Jeremy Alford called Senate Natural Resources Chairman Norby Chabert of Terrebonne Parish the other day to ask him what kind of a show Louisiana can expect when the Legislature holds its annual session this year, which starts on April 8.
As Alford writes in his new column, a former Democrat turned Republican and the third member of his immediate family to serve in the Louisiana Senate, Chabert knows politics, from managing campaigns and precinct-level turnout to policy angles and leveraging gavels.
“What are the fireworks gonna be like?” Alford asked Chabert. “Will there even be fireworks?”
He laughed, but then sighed because most people don’t expect much controversy or even a spark of emotion from the coming session—primarily because it falls just a few months before re-election bids.
The legislators want to look good for the voters. That’s the historical model for a year like 2019. In other words, the final year of a legislative term is typically non-confrontational, somewhat guarded by the elected members and lacking in substantive accomplishments.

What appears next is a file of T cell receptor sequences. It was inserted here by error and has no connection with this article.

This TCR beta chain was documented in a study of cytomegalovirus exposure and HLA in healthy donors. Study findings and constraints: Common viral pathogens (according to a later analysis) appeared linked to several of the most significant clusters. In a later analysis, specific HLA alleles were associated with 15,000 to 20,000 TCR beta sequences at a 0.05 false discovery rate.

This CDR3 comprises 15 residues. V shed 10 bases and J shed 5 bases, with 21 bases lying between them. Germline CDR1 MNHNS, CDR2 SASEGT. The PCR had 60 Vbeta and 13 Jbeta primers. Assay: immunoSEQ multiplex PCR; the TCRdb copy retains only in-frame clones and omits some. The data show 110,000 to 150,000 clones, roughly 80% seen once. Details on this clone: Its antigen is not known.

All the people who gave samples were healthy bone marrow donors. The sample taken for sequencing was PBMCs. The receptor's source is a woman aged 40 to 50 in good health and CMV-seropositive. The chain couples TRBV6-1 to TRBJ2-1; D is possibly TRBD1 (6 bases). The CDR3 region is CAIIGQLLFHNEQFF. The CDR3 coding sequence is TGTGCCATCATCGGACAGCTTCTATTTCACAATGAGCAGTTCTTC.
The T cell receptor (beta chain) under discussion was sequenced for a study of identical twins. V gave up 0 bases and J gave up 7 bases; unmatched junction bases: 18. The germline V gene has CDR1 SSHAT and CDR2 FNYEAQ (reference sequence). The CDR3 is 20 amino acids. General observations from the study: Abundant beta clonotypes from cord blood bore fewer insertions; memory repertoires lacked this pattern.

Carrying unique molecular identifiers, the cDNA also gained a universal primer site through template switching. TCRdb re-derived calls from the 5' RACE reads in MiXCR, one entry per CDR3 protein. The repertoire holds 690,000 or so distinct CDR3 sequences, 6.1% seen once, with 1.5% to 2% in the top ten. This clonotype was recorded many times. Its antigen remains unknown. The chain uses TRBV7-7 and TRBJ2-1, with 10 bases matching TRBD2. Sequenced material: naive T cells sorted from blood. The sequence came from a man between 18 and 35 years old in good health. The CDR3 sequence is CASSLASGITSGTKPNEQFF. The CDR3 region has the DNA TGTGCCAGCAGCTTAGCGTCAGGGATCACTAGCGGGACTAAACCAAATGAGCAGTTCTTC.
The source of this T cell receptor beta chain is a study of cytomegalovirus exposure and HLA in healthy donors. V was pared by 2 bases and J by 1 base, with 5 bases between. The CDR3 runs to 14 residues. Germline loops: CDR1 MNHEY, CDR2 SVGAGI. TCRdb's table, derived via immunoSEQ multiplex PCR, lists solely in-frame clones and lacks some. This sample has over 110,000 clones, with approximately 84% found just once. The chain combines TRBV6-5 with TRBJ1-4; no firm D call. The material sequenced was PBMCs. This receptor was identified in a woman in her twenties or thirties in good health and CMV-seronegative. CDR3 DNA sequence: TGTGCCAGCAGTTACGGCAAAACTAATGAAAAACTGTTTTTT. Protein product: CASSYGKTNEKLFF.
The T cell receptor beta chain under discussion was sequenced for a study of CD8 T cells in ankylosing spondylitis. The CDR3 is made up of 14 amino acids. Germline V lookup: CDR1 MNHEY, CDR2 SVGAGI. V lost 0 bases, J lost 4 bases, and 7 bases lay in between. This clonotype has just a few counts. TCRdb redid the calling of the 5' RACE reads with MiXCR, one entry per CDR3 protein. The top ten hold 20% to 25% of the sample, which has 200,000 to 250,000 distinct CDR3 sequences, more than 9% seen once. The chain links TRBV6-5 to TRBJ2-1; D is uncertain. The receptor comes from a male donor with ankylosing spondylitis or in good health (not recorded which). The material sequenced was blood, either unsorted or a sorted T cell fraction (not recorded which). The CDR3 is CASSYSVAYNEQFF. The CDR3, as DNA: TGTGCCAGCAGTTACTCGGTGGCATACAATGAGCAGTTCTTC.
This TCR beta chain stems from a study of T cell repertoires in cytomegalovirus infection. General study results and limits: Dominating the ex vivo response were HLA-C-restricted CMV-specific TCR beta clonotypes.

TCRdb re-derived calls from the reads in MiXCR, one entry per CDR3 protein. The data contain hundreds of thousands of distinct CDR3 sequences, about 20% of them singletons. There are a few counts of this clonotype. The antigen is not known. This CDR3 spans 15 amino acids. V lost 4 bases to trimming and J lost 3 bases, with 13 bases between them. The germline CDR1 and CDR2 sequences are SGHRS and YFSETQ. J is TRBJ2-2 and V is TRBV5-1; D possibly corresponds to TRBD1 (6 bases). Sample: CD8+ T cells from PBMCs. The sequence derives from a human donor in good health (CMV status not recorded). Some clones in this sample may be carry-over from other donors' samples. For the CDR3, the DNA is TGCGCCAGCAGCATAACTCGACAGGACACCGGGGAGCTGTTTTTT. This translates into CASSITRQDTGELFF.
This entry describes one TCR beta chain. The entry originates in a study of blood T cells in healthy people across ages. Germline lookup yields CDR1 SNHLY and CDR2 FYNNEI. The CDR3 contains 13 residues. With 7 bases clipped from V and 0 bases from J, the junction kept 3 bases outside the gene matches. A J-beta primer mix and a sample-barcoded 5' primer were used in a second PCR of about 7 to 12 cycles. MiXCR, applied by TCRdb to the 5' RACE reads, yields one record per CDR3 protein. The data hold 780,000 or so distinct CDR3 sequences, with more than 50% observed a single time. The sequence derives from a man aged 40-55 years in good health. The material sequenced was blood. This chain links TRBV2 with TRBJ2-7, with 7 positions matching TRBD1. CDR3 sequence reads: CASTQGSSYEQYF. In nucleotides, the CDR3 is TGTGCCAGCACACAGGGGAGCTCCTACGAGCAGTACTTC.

“It won’t quite be the Fourth of July,” Chabert said flatly, “but it’ll definitely be New Year’s Eve.”
This legislative term, to be sure, has been radically different from those of modern note. In 2016, for example, this current crop of lawmakers spent more time in session than any of their peers dating back to 1812, and each annual regular session thus far has been accompanied by one or more special sessions.
What if this final regular session is as equally different? Where can the fireworks be best viewed? For starters, the main budget bill and Louisiana’s revenue challenges, in general, will continue to dominate serious conversations. So the potential for disaster begins there.